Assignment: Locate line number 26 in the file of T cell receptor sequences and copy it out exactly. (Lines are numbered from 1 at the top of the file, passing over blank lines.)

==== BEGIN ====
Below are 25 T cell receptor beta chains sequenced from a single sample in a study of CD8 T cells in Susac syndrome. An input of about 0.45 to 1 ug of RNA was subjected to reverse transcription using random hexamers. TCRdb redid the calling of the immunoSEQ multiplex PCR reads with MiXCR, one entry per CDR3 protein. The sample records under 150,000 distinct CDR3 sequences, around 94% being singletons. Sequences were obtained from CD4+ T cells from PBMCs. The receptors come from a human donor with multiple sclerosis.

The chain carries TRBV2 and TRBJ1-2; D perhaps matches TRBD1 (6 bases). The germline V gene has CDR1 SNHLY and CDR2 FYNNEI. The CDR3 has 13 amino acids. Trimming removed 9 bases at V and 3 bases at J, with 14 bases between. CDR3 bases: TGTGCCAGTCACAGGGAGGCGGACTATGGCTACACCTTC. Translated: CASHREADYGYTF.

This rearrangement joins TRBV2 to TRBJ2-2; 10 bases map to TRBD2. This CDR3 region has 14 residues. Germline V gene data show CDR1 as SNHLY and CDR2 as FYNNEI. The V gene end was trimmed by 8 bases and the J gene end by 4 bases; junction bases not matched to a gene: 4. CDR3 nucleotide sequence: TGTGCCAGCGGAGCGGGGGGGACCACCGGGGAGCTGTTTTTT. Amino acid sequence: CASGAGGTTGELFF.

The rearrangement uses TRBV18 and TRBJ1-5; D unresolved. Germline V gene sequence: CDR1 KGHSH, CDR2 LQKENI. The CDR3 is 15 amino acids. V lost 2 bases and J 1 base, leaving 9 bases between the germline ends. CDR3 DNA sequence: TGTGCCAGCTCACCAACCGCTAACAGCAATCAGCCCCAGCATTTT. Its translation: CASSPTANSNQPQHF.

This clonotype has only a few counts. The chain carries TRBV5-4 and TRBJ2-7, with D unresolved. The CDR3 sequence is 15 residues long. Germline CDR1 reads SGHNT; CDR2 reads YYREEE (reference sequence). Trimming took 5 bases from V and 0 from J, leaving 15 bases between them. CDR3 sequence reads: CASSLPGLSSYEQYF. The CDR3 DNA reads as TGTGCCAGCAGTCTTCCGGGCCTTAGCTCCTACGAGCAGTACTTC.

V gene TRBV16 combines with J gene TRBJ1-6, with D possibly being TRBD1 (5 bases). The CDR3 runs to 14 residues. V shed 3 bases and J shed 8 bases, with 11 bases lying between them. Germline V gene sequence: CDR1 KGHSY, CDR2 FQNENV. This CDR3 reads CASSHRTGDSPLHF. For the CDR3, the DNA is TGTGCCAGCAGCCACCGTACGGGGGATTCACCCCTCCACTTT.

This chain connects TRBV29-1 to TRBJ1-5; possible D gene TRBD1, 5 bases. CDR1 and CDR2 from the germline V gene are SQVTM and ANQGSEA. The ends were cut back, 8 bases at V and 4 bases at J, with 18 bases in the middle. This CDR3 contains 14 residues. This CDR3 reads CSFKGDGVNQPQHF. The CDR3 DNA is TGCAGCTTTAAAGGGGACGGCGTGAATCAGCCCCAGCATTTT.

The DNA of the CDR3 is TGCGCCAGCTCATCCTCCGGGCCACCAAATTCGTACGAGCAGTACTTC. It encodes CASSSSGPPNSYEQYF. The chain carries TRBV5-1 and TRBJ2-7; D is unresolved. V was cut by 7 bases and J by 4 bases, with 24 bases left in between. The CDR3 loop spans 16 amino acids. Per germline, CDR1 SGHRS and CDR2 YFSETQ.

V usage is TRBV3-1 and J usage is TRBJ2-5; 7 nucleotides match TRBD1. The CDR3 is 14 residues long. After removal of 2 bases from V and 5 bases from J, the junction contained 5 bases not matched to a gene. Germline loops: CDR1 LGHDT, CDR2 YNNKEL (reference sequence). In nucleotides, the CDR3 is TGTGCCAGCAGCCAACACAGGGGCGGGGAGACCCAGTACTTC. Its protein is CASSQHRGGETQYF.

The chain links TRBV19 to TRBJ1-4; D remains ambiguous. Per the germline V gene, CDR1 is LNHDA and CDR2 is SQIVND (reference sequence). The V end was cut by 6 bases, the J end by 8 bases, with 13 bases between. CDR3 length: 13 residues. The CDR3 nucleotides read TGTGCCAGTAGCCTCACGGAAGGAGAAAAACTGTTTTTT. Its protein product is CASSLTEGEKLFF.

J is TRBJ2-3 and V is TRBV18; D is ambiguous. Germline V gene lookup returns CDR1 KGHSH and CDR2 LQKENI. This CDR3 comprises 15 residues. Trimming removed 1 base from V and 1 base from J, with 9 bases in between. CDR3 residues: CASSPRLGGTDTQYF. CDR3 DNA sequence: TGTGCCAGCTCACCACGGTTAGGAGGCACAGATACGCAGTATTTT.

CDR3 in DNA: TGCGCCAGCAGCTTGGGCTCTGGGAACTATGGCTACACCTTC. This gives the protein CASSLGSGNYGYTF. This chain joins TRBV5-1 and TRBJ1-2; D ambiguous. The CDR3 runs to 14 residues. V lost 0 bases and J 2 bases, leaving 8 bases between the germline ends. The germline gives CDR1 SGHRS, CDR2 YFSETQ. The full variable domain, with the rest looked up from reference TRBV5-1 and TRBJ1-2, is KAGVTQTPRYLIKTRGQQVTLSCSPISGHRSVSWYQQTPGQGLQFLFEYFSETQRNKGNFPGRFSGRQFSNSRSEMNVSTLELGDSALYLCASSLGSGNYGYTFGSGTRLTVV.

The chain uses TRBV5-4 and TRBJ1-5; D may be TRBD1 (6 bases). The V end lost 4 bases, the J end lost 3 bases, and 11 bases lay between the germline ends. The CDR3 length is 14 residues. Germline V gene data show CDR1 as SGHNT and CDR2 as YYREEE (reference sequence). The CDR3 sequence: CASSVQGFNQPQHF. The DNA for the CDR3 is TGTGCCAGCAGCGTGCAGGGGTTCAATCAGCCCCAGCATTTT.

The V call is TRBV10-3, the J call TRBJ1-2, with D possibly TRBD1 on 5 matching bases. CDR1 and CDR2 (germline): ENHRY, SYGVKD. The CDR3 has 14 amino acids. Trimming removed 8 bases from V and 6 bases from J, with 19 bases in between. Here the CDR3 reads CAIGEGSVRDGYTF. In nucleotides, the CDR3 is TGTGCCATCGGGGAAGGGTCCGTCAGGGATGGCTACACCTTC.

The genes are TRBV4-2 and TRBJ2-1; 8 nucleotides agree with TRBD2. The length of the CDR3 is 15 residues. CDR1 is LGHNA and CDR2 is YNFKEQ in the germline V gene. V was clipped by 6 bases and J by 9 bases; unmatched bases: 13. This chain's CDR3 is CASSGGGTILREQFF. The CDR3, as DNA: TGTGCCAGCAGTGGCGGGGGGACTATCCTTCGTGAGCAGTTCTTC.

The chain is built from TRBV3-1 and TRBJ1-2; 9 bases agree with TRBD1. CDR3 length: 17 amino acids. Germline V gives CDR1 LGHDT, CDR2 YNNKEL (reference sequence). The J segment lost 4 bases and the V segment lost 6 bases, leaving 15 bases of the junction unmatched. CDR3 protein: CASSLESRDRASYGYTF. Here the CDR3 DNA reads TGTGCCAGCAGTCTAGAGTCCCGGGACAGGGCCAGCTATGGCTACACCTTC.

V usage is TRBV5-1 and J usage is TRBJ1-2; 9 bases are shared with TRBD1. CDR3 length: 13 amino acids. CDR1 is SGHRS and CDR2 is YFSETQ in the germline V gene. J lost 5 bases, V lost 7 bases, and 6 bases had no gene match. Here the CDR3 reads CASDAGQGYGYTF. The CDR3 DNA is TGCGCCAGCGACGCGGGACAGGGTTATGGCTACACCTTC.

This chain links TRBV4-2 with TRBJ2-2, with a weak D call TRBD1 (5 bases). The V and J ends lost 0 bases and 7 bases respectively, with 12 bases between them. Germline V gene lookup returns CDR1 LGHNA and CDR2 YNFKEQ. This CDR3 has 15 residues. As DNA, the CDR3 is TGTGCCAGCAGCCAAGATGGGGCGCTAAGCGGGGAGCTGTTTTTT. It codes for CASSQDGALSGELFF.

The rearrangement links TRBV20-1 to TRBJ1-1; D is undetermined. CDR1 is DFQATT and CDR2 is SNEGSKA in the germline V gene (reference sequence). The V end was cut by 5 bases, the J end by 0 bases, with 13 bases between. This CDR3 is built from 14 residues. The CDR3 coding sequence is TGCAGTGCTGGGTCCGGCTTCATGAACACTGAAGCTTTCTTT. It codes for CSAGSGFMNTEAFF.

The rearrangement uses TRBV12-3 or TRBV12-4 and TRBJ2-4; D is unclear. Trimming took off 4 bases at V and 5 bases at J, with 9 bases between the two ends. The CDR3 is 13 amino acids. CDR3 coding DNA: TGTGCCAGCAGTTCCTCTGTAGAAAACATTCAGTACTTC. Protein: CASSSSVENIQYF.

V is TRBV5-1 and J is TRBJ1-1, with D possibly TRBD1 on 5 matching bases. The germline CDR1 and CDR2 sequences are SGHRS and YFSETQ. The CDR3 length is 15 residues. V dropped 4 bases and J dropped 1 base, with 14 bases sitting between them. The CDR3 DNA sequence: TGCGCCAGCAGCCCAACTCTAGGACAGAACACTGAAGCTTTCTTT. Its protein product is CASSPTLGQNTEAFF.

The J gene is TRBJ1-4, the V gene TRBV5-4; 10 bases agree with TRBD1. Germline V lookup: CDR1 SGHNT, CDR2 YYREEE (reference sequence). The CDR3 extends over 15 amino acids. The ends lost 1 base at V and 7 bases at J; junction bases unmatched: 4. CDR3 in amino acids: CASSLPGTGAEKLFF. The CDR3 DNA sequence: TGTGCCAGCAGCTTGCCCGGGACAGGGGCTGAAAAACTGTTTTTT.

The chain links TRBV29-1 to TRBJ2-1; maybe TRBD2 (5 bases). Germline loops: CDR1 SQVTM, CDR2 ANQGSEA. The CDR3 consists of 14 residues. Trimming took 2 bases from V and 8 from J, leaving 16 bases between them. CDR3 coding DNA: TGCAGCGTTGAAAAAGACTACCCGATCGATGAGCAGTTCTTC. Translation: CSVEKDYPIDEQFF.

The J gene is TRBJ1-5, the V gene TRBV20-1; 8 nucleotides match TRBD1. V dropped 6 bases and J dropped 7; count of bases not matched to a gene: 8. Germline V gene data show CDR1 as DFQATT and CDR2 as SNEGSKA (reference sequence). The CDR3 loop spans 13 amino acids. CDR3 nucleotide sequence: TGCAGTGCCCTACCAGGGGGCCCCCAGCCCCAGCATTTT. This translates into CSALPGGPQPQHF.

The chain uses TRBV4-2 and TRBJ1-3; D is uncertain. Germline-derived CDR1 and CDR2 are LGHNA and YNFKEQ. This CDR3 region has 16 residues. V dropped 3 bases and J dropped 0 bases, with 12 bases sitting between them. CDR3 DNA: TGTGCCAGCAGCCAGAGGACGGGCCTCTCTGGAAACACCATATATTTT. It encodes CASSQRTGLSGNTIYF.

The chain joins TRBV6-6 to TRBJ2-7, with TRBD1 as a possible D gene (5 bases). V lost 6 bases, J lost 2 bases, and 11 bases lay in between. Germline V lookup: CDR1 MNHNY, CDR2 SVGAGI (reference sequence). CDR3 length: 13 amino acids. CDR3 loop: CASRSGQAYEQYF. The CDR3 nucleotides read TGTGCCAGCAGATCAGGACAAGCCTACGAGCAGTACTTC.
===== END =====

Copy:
The chain joins TRBV6-6 to TRBJ2-7, with TRBD1 as a possible D gene (5 bases). V lost 6 bases, J lost 2 bases, and 11 bases lay in between. Germline V lookup: CDR1 MNHNY, CDR2 SVGAGI (reference sequence). CDR3 length: 13 amino acids. CDR3 loop: CASRSGQAYEQYF. The CDR3 nucleotides read TGTGCCAGCAGATCAGGACAAGCCTACGAGCAGTACTTC.